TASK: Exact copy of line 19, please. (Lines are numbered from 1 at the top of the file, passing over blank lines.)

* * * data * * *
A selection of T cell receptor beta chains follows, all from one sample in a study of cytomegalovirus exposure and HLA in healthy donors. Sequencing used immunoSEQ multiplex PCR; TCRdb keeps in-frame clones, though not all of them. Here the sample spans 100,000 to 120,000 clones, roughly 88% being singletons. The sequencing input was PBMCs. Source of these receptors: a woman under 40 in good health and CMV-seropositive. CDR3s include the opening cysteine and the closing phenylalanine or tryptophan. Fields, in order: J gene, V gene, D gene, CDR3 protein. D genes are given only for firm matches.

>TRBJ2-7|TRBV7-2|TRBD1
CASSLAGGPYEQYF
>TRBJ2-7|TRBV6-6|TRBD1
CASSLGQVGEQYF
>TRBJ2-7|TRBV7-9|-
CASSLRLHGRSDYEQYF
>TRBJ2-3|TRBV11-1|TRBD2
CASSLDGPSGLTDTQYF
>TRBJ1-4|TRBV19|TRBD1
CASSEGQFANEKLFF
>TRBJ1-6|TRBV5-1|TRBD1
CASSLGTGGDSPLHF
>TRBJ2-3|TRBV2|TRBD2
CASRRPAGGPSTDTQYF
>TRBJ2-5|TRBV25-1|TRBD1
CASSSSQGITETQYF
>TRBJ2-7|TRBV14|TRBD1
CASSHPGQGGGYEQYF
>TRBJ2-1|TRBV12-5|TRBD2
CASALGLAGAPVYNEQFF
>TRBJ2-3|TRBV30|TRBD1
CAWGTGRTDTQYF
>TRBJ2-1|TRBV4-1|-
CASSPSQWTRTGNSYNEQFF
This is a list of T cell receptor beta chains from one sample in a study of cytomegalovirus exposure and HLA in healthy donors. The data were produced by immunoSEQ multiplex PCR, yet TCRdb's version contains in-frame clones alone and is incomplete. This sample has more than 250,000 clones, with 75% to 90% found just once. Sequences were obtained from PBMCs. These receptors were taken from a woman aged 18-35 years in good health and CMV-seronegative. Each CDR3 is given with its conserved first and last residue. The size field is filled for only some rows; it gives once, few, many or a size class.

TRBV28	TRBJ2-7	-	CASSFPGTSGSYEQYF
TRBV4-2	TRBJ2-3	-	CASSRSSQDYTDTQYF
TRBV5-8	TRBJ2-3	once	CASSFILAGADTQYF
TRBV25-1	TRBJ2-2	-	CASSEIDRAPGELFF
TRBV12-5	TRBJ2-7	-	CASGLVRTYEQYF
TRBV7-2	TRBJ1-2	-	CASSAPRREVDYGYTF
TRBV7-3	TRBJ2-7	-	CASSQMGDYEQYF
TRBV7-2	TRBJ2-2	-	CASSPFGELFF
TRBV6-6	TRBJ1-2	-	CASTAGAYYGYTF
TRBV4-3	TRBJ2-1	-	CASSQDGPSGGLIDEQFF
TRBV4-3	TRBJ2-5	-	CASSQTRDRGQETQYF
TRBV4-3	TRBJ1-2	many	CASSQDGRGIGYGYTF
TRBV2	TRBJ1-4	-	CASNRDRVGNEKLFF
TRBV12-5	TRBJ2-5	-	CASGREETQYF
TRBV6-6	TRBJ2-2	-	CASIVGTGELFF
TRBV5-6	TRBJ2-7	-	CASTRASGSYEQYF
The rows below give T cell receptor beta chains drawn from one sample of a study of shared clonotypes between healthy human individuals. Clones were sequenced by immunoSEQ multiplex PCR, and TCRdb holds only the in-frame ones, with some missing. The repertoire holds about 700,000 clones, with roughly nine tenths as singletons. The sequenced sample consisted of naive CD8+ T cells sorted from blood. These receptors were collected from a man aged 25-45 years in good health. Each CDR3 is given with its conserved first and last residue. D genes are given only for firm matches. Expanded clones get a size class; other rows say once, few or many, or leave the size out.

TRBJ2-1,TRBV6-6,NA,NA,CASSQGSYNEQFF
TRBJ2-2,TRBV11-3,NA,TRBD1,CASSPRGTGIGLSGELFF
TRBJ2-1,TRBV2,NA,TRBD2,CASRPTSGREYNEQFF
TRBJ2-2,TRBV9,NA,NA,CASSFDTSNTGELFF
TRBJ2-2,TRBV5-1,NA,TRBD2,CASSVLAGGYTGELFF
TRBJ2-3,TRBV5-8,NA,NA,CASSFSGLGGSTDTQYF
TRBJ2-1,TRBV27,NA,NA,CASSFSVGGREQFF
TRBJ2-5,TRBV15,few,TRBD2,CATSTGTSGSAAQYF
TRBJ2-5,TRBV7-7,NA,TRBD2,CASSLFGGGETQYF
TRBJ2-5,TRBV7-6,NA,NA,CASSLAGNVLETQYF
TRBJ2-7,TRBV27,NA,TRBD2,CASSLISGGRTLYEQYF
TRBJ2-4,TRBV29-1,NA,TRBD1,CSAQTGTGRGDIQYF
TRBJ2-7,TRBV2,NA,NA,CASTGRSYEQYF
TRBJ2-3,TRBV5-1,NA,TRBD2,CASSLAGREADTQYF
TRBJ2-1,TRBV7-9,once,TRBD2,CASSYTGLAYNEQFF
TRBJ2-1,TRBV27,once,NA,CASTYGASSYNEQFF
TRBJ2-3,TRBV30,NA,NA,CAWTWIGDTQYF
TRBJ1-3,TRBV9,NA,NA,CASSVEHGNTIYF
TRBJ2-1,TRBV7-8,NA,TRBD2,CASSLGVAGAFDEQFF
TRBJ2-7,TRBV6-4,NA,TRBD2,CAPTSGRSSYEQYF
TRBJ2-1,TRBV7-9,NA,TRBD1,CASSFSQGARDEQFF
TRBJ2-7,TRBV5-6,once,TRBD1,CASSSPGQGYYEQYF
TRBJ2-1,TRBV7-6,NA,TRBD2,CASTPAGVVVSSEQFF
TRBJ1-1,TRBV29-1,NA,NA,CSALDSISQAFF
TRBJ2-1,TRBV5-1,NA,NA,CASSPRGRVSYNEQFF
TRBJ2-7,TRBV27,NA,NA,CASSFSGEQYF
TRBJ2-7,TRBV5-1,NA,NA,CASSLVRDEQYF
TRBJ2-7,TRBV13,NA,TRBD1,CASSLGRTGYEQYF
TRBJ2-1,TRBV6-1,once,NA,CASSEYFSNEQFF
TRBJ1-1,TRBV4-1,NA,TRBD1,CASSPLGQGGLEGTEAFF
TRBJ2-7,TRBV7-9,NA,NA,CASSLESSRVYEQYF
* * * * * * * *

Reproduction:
CASSHPGQGGGYEQYF